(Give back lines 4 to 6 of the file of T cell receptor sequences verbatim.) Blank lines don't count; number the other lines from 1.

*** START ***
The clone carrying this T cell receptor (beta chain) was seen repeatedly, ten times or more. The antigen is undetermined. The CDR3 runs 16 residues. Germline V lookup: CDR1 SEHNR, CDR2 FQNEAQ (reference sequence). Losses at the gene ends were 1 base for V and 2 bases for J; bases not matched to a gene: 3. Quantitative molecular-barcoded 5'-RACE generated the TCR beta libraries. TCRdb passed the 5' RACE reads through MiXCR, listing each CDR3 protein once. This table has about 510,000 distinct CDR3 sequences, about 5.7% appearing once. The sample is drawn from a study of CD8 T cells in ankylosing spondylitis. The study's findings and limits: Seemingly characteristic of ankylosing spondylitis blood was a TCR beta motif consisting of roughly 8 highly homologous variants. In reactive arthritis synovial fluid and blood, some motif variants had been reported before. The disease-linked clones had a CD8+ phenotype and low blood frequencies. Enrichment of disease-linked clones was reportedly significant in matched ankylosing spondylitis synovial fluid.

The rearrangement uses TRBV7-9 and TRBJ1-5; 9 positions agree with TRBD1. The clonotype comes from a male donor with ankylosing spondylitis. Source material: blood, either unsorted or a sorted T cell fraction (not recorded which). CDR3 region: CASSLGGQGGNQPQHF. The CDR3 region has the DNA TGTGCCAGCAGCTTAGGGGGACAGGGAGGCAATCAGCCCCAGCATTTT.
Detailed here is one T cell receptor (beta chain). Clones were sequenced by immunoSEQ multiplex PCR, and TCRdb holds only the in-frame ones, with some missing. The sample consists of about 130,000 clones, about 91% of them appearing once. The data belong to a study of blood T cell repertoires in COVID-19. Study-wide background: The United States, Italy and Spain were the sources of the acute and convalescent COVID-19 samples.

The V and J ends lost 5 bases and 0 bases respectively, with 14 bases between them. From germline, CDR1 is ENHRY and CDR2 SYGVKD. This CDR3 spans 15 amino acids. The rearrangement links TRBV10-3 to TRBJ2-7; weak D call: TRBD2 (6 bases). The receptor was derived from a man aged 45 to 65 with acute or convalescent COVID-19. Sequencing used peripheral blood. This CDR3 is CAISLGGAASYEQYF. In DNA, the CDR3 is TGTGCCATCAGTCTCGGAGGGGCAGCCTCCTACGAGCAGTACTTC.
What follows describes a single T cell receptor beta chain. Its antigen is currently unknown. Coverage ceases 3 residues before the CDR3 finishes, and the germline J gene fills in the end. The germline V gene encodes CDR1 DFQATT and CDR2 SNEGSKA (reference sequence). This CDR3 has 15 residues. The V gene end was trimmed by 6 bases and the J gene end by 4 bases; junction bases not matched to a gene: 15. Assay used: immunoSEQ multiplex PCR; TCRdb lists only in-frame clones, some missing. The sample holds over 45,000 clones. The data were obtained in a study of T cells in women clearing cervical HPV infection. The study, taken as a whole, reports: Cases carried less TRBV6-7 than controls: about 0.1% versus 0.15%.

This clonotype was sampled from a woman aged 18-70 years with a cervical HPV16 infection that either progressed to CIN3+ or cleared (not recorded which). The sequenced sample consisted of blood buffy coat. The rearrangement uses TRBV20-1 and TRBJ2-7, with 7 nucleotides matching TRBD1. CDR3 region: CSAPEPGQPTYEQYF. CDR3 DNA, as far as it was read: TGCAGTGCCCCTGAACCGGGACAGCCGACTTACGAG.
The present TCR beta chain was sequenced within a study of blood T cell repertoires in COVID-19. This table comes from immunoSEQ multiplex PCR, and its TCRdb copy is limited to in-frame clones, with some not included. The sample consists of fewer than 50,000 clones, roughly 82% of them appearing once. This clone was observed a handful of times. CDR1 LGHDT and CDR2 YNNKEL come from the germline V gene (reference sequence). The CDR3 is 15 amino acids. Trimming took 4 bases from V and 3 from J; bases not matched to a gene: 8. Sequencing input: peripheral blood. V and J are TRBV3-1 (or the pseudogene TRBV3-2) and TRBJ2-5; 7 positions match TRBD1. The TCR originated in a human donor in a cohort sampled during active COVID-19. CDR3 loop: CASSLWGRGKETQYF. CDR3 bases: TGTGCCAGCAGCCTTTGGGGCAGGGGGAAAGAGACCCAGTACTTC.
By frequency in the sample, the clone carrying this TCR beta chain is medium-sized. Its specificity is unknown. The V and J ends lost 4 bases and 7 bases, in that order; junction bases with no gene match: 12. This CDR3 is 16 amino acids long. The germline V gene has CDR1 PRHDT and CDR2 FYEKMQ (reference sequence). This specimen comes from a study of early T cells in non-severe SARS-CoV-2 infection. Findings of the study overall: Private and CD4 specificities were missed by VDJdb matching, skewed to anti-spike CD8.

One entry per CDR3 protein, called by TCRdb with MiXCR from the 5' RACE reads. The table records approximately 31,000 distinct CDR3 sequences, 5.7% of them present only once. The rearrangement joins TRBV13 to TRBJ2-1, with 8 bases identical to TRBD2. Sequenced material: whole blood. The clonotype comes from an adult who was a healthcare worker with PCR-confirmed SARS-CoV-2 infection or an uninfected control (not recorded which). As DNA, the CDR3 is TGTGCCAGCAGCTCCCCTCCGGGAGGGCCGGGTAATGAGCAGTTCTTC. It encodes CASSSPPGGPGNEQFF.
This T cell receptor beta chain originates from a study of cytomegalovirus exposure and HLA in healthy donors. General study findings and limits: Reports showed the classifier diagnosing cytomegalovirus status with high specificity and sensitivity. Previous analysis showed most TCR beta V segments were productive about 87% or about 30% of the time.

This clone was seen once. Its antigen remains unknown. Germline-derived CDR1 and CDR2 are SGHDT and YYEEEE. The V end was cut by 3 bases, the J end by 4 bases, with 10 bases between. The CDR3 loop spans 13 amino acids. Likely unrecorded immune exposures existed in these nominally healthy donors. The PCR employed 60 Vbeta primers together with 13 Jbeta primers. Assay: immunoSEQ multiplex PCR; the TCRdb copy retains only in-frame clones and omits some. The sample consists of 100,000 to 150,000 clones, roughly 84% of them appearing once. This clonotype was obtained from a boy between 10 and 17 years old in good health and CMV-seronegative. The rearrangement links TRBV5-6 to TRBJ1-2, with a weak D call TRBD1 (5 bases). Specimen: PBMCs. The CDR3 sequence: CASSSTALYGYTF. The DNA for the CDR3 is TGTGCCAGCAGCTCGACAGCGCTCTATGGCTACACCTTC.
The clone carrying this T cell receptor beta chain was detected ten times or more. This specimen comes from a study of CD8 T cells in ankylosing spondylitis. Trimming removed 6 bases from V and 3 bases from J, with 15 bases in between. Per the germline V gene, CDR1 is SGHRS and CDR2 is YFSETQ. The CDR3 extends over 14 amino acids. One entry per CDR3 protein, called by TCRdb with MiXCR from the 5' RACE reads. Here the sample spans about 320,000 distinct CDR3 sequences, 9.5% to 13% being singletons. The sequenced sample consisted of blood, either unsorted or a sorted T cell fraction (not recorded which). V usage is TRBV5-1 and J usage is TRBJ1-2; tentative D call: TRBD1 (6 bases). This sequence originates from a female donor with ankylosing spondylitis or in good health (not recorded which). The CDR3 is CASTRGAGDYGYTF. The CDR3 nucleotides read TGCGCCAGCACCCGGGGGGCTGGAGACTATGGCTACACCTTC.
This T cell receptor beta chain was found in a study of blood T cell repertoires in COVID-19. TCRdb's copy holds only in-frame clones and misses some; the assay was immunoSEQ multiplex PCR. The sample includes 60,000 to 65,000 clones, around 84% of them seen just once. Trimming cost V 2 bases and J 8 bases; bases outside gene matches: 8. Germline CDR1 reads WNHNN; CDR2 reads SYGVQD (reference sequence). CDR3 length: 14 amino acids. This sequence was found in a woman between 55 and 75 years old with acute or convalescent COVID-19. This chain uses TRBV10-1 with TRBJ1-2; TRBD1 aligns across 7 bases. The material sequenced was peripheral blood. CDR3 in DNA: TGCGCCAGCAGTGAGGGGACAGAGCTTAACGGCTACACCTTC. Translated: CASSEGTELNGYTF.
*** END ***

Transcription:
The V and J ends lost 5 bases and 0 bases respectively, with 14 bases between them. From germline, CDR1 is ENHRY and CDR2 SYGVKD. This CDR3 spans 15 amino acids. The rearrangement links TRBV10-3 to TRBJ2-7; weak D call: TRBD2 (6 bases). The receptor was derived from a man aged 45 to 65 with acute or convalescent COVID-19. Sequencing used peripheral blood. This CDR3 is CAISLGGAASYEQYF. In DNA, the CDR3 is TGTGCCATCAGTCTCGGAGGGGCAGCCTCCTACGAGCAGTACTTC.
What follows describes a single T cell receptor beta chain. Its antigen is currently unknown. Coverage ceases 3 residues before the CDR3 finishes, and the germline J gene fills in the end. The germline V gene encodes CDR1 DFQATT and CDR2 SNEGSKA (reference sequence). This CDR3 has 15 residues. The V gene end was trimmed by 6 bases and the J gene end by 4 bases; junction bases not matched to a gene: 15. Assay used: immunoSEQ multiplex PCR; TCRdb lists only in-frame clones, some missing. The sample holds over 45,000 clones. The data were obtained in a study of T cells in women clearing cervical HPV infection. The study, taken as a whole, reports: Cases carried less TRBV6-7 than controls: about 0.1% versus 0.15%.

This clonotype was sampled from a woman aged 18-70 years with a cervical HPV16 infection that either progressed to CIN3+ or cleared (not recorded which). The sequenced sample consisted of blood buffy coat. The rearrangement uses TRBV20-1 and TRBJ2-7, with 7 nucleotides matching TRBD1. CDR3 region: CSAPEPGQPTYEQYF. CDR3 DNA, as far as it was read: TGCAGTGCCCCTGAACCGGGACAGCCGACTTACGAG.